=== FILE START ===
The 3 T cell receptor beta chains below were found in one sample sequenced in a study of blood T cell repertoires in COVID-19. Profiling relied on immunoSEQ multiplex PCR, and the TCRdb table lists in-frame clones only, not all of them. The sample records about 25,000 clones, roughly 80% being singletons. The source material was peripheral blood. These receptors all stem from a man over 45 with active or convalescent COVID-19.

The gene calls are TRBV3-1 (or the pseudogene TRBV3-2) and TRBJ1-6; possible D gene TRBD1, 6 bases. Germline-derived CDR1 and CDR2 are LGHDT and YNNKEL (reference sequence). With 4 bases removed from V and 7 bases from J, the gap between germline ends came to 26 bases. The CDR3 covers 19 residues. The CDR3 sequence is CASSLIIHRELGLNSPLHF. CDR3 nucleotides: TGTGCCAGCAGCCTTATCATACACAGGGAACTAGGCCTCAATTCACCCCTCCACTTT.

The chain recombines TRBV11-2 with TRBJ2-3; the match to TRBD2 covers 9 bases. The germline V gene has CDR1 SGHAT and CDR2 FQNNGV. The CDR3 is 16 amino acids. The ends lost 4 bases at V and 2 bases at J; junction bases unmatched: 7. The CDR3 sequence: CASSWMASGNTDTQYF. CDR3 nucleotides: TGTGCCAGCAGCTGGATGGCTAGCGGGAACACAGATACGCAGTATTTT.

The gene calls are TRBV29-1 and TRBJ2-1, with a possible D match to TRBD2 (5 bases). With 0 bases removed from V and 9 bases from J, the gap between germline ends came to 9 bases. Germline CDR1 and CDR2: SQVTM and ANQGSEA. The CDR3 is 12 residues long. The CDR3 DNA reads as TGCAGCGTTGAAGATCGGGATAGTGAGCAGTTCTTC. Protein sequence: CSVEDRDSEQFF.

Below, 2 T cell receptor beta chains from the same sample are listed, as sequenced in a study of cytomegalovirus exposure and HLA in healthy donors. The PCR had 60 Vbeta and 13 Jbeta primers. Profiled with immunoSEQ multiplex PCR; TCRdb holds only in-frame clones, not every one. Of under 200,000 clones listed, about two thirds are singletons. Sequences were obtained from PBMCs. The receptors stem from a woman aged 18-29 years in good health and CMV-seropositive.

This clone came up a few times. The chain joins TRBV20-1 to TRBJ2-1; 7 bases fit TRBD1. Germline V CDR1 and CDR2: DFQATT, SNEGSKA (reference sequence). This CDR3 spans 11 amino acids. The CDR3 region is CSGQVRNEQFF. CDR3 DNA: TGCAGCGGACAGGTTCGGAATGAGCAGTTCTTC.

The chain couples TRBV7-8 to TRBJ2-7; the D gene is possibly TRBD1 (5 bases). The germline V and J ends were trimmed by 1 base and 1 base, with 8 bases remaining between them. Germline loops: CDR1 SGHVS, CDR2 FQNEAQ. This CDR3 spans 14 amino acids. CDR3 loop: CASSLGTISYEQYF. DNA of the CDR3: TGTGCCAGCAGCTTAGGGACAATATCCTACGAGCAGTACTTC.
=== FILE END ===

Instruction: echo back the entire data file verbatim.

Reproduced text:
The 3 T cell receptor beta chains below were found in one sample sequenced in a study of blood T cell repertoires in COVID-19. Profiling relied on immunoSEQ multiplex PCR, and the TCRdb table lists in-frame clones only, not all of them. The sample records about 25,000 clones, roughly 80% being singletons. The source material was peripheral blood. These receptors all stem from a man over 45 with active or convalescent COVID-19.

The gene calls are TRBV3-1 (or the pseudogene TRBV3-2) and TRBJ1-6; possible D gene TRBD1, 6 bases. Germline-derived CDR1 and CDR2 are LGHDT and YNNKEL (reference sequence). With 4 bases removed from V and 7 bases from J, the gap between germline ends came to 26 bases. The CDR3 covers 19 residues. The CDR3 sequence is CASSLIIHRELGLNSPLHF. CDR3 nucleotides: TGTGCCAGCAGCCTTATCATACACAGGGAACTAGGCCTCAATTCACCCCTCCACTTT.

The chain recombines TRBV11-2 with TRBJ2-3; the match to TRBD2 covers 9 bases. The germline V gene has CDR1 SGHAT and CDR2 FQNNGV. The CDR3 is 16 amino acids. The ends lost 4 bases at V and 2 bases at J; junction bases unmatched: 7. The CDR3 sequence: CASSWMASGNTDTQYF. CDR3 nucleotides: TGTGCCAGCAGCTGGATGGCTAGCGGGAACACAGATACGCAGTATTTT.

The gene calls are TRBV29-1 and TRBJ2-1, with a possible D match to TRBD2 (5 bases). With 0 bases removed from V and 9 bases from J, the gap between germline ends came to 9 bases. Germline CDR1 and CDR2: SQVTM and ANQGSEA. The CDR3 is 12 residues long. The CDR3 DNA reads as TGCAGCGTTGAAGATCGGGATAGTGAGCAGTTCTTC. Protein sequence: CSVEDRDSEQFF.

Below, 2 T cell receptor beta chains from the same sample are listed, as sequenced in a study of cytomegalovirus exposure and HLA in healthy donors. The PCR had 60 Vbeta and 13 Jbeta primers. Profiled with immunoSEQ multiplex PCR; TCRdb holds only in-frame clones, not every one. Of under 200,000 clones listed, about two thirds are singletons. Sequences were obtained from PBMCs. The receptors stem from a woman aged 18-29 years in good health and CMV-seropositive.

This clone came up a few times. The chain joins TRBV20-1 to TRBJ2-1; 7 bases fit TRBD1. Germline V CDR1 and CDR2: DFQATT, SNEGSKA (reference sequence). This CDR3 spans 11 amino acids. The CDR3 region is CSGQVRNEQFF. CDR3 DNA: TGCAGCGGACAGGTTCGGAATGAGCAGTTCTTC.

The chain couples TRBV7-8 to TRBJ2-7; the D gene is possibly TRBD1 (5 bases). The germline V and J ends were trimmed by 1 base and 1 base, with 8 bases remaining between them. Germline loops: CDR1 SGHVS, CDR2 FQNEAQ. This CDR3 spans 14 amino acids. CDR3 loop: CASSLGTISYEQYF. DNA of the CDR3: TGTGCCAGCAGCTTAGGGACAATATCCTACGAGCAGTACTTC.